Posted by Nancy Danforth on Apr 20, 2022
This morning, Kate Lampton briefed us on the results of the Charlotte Land Trust Farm Study.

Kate Lampton from The Charlotte Land Trust


Susan called the meeting to order at 7:30.


Next week we are responsible for providing breakfast and a sign up sheet is going around.


Susan welcomed Kate Lampton, our speaker, and Francis Foster, also of The Charlotte Land Trust.


Age Well sent the club a thank you note for being a silver donor.  Further acknowledgment will be forthcoming as this is generous sponsorship.  Shelter Box also sent a thank you note for the $250 we donated as well as The Rotary Club of Dresdan, to whom we sent $600 for the disaster relief.


Susan reminded us of The Cots Walk, The Hinesburg Library dedication, and the the Walk Race event.


Martha Sanders was the winner of the gift basket for which tickets were sold as part of the fundraising for the Spin A Thon and the purchase of AED’s.  


Carrie mentioned we ought to start planning for the Golf Ball Drop, with the formation of a committee.


Diana shared that Green Up Day has a sign up sheet, come by the town office to pick up bags. There is a contest this year with prizes.


Ric announced that Shelburne Farms is reopening but they are not willing to host our Car Raffle.  They are only have two or three events.  Ric has pushed back and is waiting to hear.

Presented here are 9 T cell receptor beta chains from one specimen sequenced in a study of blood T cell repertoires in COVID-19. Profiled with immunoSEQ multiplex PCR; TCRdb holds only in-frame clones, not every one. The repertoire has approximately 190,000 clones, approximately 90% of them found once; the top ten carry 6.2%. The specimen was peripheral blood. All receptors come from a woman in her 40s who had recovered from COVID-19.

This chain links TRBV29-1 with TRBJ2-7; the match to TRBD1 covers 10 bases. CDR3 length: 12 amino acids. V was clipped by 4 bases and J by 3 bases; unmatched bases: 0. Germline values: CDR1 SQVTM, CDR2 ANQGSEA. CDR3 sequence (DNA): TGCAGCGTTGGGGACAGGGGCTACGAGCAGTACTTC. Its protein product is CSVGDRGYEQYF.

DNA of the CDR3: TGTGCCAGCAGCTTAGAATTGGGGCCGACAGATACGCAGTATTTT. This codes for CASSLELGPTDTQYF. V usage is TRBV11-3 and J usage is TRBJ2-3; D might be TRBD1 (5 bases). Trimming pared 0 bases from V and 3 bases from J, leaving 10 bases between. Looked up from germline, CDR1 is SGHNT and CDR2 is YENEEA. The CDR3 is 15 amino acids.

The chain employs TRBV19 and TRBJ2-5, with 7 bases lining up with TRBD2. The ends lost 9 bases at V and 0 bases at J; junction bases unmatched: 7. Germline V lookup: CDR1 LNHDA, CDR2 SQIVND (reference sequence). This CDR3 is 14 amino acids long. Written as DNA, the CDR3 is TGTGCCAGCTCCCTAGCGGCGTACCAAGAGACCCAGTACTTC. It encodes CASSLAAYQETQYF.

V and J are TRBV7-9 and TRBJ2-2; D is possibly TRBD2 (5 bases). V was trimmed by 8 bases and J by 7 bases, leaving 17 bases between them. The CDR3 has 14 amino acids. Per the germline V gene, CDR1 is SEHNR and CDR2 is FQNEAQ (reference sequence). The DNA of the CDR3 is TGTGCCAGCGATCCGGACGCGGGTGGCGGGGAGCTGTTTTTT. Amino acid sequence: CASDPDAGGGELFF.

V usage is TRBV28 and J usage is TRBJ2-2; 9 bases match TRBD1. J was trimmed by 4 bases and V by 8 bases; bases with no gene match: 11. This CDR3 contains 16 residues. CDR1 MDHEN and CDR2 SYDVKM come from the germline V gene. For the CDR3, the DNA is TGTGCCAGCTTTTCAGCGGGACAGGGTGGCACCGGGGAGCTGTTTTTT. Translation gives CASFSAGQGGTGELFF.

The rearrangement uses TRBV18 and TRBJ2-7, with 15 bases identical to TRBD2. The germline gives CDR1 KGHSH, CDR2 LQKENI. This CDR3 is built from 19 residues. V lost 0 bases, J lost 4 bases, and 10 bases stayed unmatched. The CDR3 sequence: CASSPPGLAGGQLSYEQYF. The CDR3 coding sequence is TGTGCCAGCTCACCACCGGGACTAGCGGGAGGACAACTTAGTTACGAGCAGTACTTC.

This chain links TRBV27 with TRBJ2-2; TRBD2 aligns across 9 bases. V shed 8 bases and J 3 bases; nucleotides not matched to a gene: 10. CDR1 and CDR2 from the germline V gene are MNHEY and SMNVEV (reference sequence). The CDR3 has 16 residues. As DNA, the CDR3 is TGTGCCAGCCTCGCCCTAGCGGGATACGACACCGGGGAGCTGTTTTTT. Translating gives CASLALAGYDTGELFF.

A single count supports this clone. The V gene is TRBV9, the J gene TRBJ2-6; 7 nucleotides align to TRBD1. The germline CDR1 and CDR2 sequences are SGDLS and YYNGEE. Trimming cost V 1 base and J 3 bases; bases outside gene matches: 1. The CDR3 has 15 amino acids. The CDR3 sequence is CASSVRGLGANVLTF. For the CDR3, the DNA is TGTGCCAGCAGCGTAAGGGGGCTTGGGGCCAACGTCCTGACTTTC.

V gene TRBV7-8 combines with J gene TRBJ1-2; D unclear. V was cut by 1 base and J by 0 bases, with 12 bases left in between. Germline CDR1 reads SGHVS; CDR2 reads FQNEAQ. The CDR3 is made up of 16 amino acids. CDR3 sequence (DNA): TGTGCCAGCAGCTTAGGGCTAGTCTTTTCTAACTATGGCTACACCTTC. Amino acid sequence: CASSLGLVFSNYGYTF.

John Dupee collected the happy fines.  


Laurie Burke introduced Kate Lampton.  Kate is President of CLT.  She has been a land planner in Charlotte, Shelburne and Hinesburg.


Kate thanked the donors in the room.  For thirty years the CLT has been working for land conservation in Charlotte.  They have been working with The Center For Rural Studies on their farm study.  Focus groups were formed made up of farmers who completed a survey, hence, a farm list was created.


The survey revealed there are seventy seven farms in Charlotte with an average size of one hundred acres.  Collectively, they made less than $50,000 annually.  Two thirds of them are dependent on other sources of income.


Aging of the farmers is also of concern.  However, there is an influx of younger farmers and their make up is diverse.  


The majority of the farms are organic and utilize state of the art farming practices. They grow diverse crops such as flowers, fruits, vegetables, maple syrup, wheat, grapes, and shrimp. The marketing methods are also diverse: direct consumer sales, local distribution, agritourism.


The survey focused on the state of dairy farms in Vermont.  There are only two in Charlotte.  Raising beef cattle has become one way for these farms to utilize their land to replace their dairy operations. The farmers are supportive of land conservation and the program has made a big difference for a lot of farmers in starting and funding their farms.  


Finally, the survery revealed the concerns of farmers: lack of affordable housing(labor) and neighbor conflict (agritourism).


Jim Donovan presented Kate with the book “Letters to a Young Farmer:On Food, Farming, and Our Future,” by Stone Barns Center for Food and Agriculture to be presented in her name to the Charlotte Library.


Susan adjourned the meeting at 8:30.